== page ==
Saturday, November 1, 2014

Woman Walking

So, I saw this article today:


And it is about the responses to the video below:




Its about a woman who secretly tapes 10 hours of herself walking down a NYC street, silently; she is normally dressed and made-up.  And she experiences over 100 incidents of catcalls, whistles, and other forms of harassment including one uncomfortably close walking buddy for at least five minutes.

Apparently, Hollaback, the organization that produced the video has reported a slew of rape threats and other violent threats posted in response to this video.  While it is clear that this is hitting a nerve in NYC as Hollaback concluded, it makes the reality of our rape culture all the more clear to me.

This reminded me of an incident I experienced walking my dog a few mornings ago, in my oversized sweats, greasy hair pulled back in a pony tail and with some seriously bad morning breath.  (I can say, that it really bothers me that I feel compelled to start this story with what I'm wearing?)  I am accustomed to people complimenting my dog.  He is really, super adorable.

See??  Pretty Puppy!


He's part Corgi, has short little legs, a spunky personality, and always looks like he's smiling.  I'm cool with pretty much anyone complimenting my dog.  Seriously, I know he's adorable, but I love hearing it!

But what I don't love is when men use my adorable Puppy-dog as a way to hit on me.  Its just not cool.  I love my dog, and getting a happy response from me when you compliment him does not, in any way, demonstrate interest in you, Mr. Random-Dude.

So back to the other morning, I pass Mr. Random as we are walking in opposite directions.  And Mr. Random compliments Puppy.  But he says, "Cute dog" in that way I've learned is a segue into chatting me up.  So, I politely say, "Thank you," and keep walking.  I turn the corner, Puppy stops to sniff something, and low and behold, Mr. Random has doubled-back, turned the corner, and headed straight toward me.  I am more than a little uncomfortable, so I call him on it, politely.  I ask, "How are you this morning?"  I hope that my hot-mess of morning breath will deter any other thoughts he might have.  We have an awkward exchange regarding the state of our mornings, and Mr. Random introduces himself and shakes my hand before he high-tails it away from me.  I make sure there's some distance between us before I duck into my building, safe behind a locked security door.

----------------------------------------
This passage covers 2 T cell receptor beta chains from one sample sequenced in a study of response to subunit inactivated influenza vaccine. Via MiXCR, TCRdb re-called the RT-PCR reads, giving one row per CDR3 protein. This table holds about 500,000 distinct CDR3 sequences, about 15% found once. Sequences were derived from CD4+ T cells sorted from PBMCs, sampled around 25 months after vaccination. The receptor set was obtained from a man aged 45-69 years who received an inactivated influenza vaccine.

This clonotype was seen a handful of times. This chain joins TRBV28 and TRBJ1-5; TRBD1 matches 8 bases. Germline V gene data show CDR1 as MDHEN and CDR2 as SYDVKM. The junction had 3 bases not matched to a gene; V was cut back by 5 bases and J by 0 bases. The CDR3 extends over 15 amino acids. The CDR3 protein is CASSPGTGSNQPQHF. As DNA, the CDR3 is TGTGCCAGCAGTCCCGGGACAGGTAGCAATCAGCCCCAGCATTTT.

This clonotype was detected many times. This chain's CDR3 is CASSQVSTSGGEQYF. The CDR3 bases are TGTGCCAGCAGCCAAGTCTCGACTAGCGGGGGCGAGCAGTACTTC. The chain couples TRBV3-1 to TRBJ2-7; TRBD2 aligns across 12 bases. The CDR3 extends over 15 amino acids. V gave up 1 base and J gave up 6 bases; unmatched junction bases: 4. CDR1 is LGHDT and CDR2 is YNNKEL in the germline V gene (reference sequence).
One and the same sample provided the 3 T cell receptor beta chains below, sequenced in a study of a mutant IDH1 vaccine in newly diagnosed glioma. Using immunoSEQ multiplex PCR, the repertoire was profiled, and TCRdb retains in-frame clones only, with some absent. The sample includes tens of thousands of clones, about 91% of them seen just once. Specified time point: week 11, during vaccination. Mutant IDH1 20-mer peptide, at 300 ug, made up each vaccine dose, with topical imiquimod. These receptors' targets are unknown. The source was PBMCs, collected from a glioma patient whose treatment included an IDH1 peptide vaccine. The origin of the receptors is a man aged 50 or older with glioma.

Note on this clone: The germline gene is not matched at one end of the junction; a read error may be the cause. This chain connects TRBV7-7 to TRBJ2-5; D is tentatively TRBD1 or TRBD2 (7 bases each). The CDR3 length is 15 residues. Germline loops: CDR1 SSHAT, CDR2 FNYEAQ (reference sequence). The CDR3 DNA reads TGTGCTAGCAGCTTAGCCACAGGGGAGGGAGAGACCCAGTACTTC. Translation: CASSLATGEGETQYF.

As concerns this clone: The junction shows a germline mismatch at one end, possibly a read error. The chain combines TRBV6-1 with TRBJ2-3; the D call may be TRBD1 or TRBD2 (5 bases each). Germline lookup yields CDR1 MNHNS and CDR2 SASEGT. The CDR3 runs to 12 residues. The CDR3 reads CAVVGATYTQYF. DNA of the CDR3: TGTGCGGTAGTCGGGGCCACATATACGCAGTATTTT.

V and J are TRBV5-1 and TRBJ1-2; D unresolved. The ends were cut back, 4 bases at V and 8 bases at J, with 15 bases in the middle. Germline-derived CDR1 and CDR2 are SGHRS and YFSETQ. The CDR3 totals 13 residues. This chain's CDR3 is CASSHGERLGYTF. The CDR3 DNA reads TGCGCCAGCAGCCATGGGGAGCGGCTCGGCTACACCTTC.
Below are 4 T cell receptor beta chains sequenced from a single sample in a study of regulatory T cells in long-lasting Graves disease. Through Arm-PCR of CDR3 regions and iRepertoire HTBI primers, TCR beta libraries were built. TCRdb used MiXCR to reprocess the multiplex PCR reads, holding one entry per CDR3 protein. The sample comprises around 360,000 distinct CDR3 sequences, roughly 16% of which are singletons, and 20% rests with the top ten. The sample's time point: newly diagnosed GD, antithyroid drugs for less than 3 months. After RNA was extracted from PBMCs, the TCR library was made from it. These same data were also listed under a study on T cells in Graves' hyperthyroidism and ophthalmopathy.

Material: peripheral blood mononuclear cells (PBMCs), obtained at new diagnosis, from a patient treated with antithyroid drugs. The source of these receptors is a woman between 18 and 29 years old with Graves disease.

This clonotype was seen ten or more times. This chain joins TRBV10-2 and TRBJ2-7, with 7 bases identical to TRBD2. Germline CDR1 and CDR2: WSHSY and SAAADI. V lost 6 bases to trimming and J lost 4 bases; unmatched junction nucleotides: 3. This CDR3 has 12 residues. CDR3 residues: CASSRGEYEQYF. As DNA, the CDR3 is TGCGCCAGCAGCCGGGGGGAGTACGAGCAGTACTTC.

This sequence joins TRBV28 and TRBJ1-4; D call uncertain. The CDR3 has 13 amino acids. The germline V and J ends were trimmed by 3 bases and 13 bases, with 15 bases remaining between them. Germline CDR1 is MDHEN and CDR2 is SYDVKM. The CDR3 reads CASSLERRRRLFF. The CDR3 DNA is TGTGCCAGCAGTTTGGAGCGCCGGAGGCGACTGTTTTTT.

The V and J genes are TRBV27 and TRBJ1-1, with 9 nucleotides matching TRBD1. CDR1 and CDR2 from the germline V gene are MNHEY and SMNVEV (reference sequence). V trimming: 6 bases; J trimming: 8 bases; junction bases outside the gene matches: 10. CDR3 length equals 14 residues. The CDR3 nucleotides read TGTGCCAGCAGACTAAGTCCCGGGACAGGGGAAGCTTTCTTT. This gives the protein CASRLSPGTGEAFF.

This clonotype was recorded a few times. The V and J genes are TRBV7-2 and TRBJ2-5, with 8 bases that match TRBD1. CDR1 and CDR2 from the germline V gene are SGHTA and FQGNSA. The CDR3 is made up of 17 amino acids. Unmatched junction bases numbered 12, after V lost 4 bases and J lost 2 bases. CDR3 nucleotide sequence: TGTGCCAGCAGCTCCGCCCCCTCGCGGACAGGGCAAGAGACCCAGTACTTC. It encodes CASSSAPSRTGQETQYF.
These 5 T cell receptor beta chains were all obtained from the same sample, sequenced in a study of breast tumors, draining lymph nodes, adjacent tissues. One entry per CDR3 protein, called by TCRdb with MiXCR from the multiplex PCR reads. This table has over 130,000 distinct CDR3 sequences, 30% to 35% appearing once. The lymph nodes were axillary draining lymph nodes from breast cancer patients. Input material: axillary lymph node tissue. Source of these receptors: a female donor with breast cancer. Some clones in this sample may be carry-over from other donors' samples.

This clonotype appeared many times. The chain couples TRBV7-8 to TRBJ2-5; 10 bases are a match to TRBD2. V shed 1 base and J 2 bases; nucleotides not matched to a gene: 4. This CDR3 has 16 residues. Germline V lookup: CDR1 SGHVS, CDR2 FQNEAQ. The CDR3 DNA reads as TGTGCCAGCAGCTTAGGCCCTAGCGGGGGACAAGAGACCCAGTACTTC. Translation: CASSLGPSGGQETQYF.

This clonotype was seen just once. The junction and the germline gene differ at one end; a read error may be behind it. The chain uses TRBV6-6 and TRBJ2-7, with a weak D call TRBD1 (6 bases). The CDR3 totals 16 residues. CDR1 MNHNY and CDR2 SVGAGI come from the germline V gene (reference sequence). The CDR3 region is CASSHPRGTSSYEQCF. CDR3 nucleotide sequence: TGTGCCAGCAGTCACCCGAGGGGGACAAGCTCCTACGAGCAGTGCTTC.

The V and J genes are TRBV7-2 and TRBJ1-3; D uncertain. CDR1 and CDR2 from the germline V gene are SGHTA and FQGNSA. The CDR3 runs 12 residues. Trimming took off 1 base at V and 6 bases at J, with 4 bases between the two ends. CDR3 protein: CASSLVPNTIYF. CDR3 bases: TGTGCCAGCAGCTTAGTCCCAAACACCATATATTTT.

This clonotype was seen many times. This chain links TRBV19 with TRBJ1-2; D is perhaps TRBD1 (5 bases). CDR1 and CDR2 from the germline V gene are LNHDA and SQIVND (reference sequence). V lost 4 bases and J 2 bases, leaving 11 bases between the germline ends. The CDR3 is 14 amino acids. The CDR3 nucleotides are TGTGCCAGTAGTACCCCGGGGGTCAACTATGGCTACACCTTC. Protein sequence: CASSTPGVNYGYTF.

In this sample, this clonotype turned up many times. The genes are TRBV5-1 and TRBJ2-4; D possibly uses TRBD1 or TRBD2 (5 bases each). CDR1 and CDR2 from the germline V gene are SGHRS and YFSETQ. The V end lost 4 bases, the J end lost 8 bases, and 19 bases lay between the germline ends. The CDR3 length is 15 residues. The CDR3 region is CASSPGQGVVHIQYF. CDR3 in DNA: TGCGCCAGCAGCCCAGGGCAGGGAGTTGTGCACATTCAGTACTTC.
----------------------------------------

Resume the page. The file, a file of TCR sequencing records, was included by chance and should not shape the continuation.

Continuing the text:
The reality is that Mr. Random really might have been burning time since he was early to work (the sidewalk behind my apartment building is a main thoroughfare for people walking to the BART).  Maybe he decided to go to McDonald's, which is right across the street from the entrance to my apartment building.  I don't know, but as a woman, walking my dog with few other people in sight, I have to be on guard.  Mr. Random, and every other Mr. Random I have yet to encounter, its not personal.  My reality as a woman is that walking is simply not safe.  It is always a risk.

As the video that Shosana B. Roberts shows, and the vile responses to confirm, women are expected by society, to allow men to behave however they wish with the understanding that one of the most common first questions people in our society ask regarding a rape case is, "well, what was she wearing?"  Somehow women are expected to both protect our sexuality while also not telling aggressors that their behavior is inappropriate.  We must self-protect without causing offense.

Every woman experiences this reality.  Every. single. one.  NYC, Atlanta, Chicago, El Cerrito, SF, my small hometown of Valdosta, GA.  This happens all over our nation, and it must stop.

For more on this, check out Stop Street Harrassment at their website or on twitter.